Date of Award


Document Type


Degree Name

Bachelor of Arts




Depressions affect people and institutions in a variety of ways, from leveling the wealth until a recovery is impossible to showing the weaknesses inherent in the system, thus enabling workable solutions to be a result. The economic emergency of 1837 was such a phenomenon. Much has been written about its effects on a national and state level, but localities have been slighted. All do not necessarily react the same, and consequently the aim of this paper is to show Richmond’s particular response to her poor market conditions, and the political developments of the havoc that occurred from 1837-1842.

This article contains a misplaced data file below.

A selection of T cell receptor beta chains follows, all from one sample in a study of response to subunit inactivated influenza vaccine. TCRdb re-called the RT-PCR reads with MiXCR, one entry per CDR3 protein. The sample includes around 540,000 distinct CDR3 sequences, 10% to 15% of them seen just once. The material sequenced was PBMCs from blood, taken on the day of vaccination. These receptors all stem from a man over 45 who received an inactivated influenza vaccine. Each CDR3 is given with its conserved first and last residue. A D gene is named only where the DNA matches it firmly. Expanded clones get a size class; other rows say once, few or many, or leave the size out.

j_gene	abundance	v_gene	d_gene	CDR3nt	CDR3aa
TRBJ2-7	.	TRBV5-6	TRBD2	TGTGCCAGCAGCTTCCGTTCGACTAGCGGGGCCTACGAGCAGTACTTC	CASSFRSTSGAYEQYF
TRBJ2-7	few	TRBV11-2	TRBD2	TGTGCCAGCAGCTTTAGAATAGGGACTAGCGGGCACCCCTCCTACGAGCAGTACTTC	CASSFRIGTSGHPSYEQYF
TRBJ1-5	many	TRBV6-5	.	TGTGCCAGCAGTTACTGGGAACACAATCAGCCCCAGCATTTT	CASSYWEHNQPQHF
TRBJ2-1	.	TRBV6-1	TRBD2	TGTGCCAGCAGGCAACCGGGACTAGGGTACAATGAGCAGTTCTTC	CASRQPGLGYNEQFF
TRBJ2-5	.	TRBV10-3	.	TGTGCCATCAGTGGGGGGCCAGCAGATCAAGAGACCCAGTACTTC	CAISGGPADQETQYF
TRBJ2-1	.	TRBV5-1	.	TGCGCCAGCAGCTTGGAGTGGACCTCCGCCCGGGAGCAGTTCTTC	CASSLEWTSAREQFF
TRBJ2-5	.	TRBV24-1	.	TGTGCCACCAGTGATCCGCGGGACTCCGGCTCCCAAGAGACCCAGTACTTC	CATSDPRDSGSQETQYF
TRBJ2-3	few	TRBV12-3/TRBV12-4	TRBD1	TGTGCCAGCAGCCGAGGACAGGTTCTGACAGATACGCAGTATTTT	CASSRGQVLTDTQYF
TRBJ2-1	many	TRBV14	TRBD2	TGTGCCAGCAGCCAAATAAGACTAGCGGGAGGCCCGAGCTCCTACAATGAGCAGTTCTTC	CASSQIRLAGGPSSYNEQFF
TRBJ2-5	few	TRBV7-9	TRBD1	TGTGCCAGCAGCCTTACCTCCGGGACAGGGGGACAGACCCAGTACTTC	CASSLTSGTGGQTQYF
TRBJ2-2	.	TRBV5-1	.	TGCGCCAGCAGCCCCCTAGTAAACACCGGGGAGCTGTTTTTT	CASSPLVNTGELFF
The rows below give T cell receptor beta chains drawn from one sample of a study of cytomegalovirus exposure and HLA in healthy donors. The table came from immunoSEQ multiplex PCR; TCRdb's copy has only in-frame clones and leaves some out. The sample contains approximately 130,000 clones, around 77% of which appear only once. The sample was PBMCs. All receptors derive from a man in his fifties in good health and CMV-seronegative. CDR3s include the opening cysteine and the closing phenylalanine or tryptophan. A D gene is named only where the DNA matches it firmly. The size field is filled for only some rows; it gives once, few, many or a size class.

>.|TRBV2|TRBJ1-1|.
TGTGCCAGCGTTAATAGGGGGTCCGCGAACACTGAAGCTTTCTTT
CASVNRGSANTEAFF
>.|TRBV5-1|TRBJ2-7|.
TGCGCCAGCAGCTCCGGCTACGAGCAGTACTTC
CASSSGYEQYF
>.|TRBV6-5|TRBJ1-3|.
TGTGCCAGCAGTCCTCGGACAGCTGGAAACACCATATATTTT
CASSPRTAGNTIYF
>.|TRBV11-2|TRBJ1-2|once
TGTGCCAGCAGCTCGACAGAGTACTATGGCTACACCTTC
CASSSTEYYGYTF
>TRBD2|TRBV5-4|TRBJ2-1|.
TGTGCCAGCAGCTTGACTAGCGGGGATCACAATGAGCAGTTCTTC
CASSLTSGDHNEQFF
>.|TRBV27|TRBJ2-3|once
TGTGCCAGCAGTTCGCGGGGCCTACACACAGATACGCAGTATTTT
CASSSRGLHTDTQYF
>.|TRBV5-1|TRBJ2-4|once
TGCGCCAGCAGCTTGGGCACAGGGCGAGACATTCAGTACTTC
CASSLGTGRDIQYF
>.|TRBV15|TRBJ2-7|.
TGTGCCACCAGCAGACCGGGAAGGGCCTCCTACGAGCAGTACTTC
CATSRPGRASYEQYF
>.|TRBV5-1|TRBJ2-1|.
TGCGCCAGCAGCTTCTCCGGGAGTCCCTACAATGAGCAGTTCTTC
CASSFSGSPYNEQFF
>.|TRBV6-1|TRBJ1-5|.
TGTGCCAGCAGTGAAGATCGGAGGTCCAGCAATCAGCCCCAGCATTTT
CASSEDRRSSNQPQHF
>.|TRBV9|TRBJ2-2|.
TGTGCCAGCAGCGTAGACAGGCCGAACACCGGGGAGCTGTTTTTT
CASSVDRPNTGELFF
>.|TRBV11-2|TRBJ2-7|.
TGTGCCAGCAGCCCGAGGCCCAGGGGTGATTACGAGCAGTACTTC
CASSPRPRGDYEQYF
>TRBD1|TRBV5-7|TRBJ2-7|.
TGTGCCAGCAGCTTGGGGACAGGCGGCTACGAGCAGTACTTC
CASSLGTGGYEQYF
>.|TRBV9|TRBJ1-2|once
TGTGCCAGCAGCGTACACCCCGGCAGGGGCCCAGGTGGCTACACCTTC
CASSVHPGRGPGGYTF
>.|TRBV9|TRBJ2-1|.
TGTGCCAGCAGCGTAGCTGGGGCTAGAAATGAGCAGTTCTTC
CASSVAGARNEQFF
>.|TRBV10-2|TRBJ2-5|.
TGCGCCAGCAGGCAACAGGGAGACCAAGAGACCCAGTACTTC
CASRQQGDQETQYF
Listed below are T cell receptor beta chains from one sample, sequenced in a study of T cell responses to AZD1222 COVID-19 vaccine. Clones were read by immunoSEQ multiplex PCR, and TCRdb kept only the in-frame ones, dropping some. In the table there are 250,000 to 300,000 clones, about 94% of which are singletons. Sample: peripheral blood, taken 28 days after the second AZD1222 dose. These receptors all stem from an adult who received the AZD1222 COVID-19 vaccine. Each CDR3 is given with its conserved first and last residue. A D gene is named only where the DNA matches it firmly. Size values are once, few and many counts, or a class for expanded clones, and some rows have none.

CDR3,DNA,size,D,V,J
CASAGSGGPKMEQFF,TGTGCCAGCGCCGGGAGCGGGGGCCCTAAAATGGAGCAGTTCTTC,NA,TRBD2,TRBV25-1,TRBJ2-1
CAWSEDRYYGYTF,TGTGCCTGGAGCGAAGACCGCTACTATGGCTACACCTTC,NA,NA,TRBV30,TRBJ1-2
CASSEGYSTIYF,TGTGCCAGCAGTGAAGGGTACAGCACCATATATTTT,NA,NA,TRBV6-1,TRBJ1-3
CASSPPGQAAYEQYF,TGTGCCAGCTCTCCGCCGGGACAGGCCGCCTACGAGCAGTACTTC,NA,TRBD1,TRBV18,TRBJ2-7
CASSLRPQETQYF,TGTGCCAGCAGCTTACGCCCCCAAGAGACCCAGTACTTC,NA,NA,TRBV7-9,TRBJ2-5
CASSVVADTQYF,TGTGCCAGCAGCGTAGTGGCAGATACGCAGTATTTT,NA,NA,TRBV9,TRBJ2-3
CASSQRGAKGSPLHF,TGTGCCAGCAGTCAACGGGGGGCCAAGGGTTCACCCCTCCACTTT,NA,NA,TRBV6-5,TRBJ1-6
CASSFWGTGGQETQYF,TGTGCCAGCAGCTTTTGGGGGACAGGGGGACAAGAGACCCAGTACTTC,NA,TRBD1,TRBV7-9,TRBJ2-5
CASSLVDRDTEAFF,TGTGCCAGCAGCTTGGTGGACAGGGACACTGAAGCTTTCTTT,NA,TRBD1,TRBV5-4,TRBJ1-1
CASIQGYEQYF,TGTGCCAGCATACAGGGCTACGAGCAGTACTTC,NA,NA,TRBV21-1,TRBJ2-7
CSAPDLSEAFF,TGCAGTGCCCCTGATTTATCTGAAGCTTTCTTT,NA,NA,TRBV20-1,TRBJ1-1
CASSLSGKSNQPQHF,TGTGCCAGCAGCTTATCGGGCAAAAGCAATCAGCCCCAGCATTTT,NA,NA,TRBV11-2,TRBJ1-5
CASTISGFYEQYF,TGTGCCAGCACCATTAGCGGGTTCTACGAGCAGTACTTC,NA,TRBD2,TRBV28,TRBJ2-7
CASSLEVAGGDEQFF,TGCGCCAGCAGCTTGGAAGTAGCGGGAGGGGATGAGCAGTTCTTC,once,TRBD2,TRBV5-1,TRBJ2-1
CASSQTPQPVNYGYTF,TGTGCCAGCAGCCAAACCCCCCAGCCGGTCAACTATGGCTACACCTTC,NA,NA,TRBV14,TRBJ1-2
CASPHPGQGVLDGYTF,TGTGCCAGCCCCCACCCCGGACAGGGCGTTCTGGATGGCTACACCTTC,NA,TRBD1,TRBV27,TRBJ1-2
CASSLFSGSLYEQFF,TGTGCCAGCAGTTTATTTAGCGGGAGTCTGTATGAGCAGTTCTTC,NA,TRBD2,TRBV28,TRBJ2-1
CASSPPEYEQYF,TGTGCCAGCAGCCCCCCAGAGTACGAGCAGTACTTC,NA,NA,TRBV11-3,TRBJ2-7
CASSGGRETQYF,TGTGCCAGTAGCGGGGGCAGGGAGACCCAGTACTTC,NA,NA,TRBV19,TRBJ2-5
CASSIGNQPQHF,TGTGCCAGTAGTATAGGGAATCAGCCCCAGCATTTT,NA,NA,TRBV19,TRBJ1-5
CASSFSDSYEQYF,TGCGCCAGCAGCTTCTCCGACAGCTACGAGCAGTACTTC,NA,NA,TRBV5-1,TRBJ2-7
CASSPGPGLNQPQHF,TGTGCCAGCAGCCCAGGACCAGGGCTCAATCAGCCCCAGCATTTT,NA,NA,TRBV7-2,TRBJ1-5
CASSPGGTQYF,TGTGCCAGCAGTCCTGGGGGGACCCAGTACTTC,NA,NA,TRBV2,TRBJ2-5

The bulk of my research was done at the State Library of Virginia in the newspapers, House Journals and Documents, and pertinent secondary sources on the subject. Before one can deal in the smaller sections one must have a conception of how the depression was experienced by the country as a whole, then the localities can be seen in a better perspective. In dealing with Richmond, I have endeavored to keep this in mind.

In order not to confuse the reader I have taken the liberty to refer to the Richmond Whig and Public Advertiser as the Whig in the body of my paper and in the footnotes and bibliography. The paper changed name in 1839 to the Richmond Whig, back to the Richmond Whig and Public Advertiser in 1840, to the Richmond Daily Whig in 1841, and in 1842 assumed its original name.